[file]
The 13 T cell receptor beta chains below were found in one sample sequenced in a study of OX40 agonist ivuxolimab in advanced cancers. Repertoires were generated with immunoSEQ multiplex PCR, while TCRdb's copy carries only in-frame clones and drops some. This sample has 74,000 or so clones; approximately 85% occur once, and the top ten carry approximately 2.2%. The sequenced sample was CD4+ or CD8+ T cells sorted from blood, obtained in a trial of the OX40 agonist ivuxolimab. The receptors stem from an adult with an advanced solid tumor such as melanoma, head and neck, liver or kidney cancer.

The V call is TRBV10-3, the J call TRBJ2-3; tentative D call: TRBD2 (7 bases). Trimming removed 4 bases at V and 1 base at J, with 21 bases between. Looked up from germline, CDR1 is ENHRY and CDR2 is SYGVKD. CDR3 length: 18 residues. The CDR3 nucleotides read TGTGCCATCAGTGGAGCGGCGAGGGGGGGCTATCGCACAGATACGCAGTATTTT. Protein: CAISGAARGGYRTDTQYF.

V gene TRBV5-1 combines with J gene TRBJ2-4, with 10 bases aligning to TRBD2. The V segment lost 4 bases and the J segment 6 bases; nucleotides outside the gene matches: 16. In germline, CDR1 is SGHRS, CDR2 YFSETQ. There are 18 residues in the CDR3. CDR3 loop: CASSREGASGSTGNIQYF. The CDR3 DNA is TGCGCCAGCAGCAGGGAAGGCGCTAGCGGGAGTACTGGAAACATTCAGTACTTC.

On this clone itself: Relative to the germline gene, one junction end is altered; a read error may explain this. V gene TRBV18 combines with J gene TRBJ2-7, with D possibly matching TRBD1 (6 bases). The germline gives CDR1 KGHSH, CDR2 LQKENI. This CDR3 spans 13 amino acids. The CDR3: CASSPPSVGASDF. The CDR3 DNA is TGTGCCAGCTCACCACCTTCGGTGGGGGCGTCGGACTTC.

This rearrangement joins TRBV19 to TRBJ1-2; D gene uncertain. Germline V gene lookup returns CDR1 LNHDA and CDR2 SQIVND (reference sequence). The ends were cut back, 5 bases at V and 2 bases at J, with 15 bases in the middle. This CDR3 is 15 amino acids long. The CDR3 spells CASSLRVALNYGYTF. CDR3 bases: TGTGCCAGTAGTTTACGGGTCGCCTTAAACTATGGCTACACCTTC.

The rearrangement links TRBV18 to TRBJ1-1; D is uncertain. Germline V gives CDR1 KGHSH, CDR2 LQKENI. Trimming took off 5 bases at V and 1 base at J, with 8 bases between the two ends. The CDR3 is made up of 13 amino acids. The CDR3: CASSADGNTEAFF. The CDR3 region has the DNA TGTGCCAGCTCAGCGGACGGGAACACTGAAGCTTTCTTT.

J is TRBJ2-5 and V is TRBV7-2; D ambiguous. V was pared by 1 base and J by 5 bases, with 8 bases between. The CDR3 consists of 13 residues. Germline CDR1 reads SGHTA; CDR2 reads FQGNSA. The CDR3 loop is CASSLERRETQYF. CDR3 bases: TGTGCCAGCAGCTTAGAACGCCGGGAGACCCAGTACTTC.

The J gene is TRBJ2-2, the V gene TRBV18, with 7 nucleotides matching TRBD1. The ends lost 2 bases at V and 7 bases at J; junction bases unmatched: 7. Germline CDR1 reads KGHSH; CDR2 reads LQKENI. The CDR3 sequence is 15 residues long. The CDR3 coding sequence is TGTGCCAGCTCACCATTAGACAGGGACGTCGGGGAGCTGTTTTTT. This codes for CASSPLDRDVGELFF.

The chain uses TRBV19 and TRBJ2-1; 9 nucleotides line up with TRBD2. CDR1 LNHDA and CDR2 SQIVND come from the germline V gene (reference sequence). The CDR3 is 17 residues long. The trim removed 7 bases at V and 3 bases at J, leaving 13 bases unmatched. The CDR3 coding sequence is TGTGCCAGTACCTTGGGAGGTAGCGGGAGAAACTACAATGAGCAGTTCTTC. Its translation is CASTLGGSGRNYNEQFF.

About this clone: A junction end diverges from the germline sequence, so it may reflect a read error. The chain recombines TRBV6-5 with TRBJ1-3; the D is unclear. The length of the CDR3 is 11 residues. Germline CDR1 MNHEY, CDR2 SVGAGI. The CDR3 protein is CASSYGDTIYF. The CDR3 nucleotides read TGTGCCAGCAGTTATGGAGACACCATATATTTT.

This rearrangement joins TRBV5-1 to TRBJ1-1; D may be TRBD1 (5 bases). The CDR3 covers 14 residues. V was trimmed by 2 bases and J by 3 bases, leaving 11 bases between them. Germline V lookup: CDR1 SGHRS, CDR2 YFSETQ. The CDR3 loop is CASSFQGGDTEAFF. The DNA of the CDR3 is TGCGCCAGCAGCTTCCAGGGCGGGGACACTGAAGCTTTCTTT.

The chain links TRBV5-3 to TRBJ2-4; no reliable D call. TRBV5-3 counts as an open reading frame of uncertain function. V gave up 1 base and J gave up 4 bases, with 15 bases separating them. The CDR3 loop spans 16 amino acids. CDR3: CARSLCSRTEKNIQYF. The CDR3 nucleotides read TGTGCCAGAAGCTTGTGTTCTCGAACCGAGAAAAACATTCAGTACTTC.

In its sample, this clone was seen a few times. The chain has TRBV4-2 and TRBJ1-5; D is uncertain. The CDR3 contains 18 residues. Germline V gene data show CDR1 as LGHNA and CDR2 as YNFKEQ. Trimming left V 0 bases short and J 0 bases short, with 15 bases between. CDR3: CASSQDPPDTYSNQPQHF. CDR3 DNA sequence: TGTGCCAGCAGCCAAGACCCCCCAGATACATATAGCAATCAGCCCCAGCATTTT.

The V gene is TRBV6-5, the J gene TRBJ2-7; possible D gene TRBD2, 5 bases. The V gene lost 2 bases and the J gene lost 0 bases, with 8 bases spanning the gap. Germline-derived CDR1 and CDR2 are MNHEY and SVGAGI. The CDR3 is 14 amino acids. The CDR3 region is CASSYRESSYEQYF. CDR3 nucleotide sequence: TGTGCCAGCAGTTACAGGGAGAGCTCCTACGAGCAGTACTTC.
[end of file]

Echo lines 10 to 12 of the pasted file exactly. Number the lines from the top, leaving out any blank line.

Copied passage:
About this clone: A junction end diverges from the germline sequence, so it may reflect a read error. The chain recombines TRBV6-5 with TRBJ1-3; the D is unclear. The length of the CDR3 is 11 residues. Germline CDR1 MNHEY, CDR2 SVGAGI. The CDR3 protein is CASSYGDTIYF. The CDR3 nucleotides read TGTGCCAGCAGTTATGGAGACACCATATATTTT.

This rearrangement joins TRBV5-1 to TRBJ1-1; D may be TRBD1 (5 bases). The CDR3 covers 14 residues. V was trimmed by 2 bases and J by 3 bases, leaving 11 bases between them. Germline V lookup: CDR1 SGHRS, CDR2 YFSETQ. The CDR3 loop is CASSFQGGDTEAFF. The DNA of the CDR3 is TGCGCCAGCAGCTTCCAGGGCGGGGACACTGAAGCTTTCTTT.

The chain links TRBV5-3 to TRBJ2-4; no reliable D call. TRBV5-3 counts as an open reading frame of uncertain function. V gave up 1 base and J gave up 4 bases, with 15 bases separating them. The CDR3 loop spans 16 amino acids. CDR3: CARSLCSRTEKNIQYF. The CDR3 nucleotides read TGTGCCAGAAGCTTGTGTTCTCGAACCGAGAAAAACATTCAGTACTTC.